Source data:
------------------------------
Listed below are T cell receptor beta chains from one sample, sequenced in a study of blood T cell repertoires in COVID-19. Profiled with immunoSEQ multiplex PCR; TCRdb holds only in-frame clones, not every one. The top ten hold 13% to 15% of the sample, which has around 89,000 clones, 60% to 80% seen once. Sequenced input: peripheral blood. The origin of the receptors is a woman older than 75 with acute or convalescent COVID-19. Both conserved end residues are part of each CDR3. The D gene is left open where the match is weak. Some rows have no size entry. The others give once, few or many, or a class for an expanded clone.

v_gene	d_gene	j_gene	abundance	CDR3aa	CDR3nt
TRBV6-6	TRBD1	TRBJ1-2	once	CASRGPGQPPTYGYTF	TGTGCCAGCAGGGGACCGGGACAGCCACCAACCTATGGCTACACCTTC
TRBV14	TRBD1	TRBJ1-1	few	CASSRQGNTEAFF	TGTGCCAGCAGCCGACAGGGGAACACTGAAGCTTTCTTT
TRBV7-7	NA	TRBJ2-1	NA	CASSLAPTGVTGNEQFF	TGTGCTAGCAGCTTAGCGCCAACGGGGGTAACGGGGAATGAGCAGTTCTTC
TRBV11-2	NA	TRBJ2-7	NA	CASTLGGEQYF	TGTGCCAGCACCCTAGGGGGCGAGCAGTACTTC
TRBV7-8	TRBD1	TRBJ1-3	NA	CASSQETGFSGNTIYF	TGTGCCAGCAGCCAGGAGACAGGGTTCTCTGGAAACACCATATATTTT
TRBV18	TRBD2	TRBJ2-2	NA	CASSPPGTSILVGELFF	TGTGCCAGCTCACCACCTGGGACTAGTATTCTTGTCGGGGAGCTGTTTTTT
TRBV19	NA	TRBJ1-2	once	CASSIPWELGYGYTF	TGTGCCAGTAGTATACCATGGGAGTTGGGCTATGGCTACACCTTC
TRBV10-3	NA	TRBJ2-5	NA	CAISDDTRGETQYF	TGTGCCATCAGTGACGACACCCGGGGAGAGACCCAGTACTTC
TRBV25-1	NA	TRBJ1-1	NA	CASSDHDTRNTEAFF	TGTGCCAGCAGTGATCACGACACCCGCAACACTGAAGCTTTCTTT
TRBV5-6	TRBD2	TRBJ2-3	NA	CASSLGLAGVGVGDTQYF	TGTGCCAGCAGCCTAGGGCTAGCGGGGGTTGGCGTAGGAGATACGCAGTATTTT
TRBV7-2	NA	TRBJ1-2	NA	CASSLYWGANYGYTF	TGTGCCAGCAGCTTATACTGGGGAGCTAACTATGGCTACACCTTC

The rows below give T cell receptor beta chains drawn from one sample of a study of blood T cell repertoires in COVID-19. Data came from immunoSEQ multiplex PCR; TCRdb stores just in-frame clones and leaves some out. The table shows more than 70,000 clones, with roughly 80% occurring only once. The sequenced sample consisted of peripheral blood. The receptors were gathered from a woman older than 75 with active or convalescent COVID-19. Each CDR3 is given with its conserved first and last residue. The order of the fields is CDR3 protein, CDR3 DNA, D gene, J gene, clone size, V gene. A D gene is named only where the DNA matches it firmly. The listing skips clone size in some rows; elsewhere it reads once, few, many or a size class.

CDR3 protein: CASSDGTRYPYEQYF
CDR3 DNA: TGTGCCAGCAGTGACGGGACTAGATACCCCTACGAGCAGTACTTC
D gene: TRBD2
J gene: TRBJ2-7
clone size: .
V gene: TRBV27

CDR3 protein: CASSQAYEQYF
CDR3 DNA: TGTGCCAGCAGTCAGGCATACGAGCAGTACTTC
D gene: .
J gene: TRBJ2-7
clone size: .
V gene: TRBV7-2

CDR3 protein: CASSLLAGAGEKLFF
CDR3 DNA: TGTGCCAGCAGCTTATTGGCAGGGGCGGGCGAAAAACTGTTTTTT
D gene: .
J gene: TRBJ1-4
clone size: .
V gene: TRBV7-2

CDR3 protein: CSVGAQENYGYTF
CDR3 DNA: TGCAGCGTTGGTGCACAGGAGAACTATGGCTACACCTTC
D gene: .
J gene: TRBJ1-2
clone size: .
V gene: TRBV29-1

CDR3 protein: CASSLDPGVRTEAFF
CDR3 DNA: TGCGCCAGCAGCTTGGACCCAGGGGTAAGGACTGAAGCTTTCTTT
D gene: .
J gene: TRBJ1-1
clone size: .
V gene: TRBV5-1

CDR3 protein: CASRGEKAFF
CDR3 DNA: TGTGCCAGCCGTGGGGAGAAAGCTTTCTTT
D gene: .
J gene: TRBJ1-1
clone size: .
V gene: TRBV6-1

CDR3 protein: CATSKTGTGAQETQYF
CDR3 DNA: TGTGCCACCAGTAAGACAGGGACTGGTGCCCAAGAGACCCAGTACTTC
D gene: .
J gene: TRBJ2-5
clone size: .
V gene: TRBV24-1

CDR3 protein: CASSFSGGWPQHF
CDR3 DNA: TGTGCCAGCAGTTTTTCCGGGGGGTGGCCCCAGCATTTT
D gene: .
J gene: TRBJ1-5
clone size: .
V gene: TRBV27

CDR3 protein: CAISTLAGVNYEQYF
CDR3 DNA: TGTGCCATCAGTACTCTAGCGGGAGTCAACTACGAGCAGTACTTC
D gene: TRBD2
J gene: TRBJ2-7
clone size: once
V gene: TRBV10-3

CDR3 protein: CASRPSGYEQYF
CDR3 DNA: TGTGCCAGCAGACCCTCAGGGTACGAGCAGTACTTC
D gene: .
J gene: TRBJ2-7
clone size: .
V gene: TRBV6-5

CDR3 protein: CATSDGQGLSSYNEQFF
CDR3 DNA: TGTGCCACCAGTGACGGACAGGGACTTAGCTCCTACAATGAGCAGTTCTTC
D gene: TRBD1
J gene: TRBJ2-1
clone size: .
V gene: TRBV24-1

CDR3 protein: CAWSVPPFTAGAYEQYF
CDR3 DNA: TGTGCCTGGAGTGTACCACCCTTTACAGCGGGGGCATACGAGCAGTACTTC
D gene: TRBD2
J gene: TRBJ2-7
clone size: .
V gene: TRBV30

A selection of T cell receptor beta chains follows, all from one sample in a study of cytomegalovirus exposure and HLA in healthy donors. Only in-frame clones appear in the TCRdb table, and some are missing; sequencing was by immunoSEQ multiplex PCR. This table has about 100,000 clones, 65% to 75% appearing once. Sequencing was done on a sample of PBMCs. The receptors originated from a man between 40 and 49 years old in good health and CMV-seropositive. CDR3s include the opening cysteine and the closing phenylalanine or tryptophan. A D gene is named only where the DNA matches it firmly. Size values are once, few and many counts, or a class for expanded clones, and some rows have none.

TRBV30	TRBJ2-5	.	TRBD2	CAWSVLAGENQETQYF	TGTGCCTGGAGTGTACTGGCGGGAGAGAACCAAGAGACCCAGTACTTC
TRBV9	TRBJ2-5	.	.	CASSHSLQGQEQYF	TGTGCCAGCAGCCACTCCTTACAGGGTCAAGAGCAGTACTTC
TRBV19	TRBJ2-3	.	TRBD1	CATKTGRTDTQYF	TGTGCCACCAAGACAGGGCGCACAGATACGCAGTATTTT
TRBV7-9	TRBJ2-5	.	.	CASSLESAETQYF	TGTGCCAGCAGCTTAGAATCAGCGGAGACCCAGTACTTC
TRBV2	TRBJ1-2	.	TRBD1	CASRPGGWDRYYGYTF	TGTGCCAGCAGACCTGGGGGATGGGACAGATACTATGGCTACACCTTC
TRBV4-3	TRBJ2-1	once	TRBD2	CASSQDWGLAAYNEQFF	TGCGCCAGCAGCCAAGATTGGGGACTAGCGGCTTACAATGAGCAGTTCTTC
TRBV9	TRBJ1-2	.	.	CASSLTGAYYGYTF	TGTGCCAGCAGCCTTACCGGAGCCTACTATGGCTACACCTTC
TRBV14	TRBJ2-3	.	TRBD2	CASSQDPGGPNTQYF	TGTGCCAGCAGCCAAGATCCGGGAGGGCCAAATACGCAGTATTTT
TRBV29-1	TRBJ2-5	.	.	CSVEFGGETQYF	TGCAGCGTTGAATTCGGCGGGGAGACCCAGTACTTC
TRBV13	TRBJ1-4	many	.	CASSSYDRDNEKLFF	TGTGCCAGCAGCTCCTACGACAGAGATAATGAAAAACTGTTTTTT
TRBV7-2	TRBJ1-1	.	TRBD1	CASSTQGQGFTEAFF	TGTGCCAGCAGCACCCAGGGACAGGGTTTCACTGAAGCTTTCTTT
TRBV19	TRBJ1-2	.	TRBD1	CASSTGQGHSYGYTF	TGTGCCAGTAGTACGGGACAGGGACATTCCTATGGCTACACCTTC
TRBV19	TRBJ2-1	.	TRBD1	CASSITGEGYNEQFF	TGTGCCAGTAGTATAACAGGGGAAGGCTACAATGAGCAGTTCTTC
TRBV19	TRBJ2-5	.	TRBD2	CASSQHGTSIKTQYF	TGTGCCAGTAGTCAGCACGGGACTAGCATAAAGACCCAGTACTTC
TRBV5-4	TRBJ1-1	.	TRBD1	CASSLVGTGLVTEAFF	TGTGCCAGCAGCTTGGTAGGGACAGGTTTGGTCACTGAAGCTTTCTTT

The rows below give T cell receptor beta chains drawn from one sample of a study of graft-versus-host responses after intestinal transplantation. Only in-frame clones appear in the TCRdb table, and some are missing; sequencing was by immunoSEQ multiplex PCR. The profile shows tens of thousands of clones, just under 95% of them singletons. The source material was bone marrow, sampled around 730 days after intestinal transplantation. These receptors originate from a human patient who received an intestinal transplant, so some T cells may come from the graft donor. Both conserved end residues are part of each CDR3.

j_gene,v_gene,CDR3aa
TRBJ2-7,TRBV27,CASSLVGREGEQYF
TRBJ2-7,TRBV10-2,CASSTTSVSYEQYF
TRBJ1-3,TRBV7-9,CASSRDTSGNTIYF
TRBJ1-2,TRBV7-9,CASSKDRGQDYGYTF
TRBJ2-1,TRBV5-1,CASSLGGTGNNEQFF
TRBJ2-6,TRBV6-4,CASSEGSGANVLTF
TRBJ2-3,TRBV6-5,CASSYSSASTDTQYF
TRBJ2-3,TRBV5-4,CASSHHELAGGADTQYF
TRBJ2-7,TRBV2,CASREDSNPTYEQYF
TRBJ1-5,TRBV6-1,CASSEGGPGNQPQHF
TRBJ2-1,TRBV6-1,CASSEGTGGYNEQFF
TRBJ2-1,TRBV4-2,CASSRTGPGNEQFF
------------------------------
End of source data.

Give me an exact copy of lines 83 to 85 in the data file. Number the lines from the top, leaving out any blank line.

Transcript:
D gene: TRBD2
J gene: TRBJ2-7
clone size: .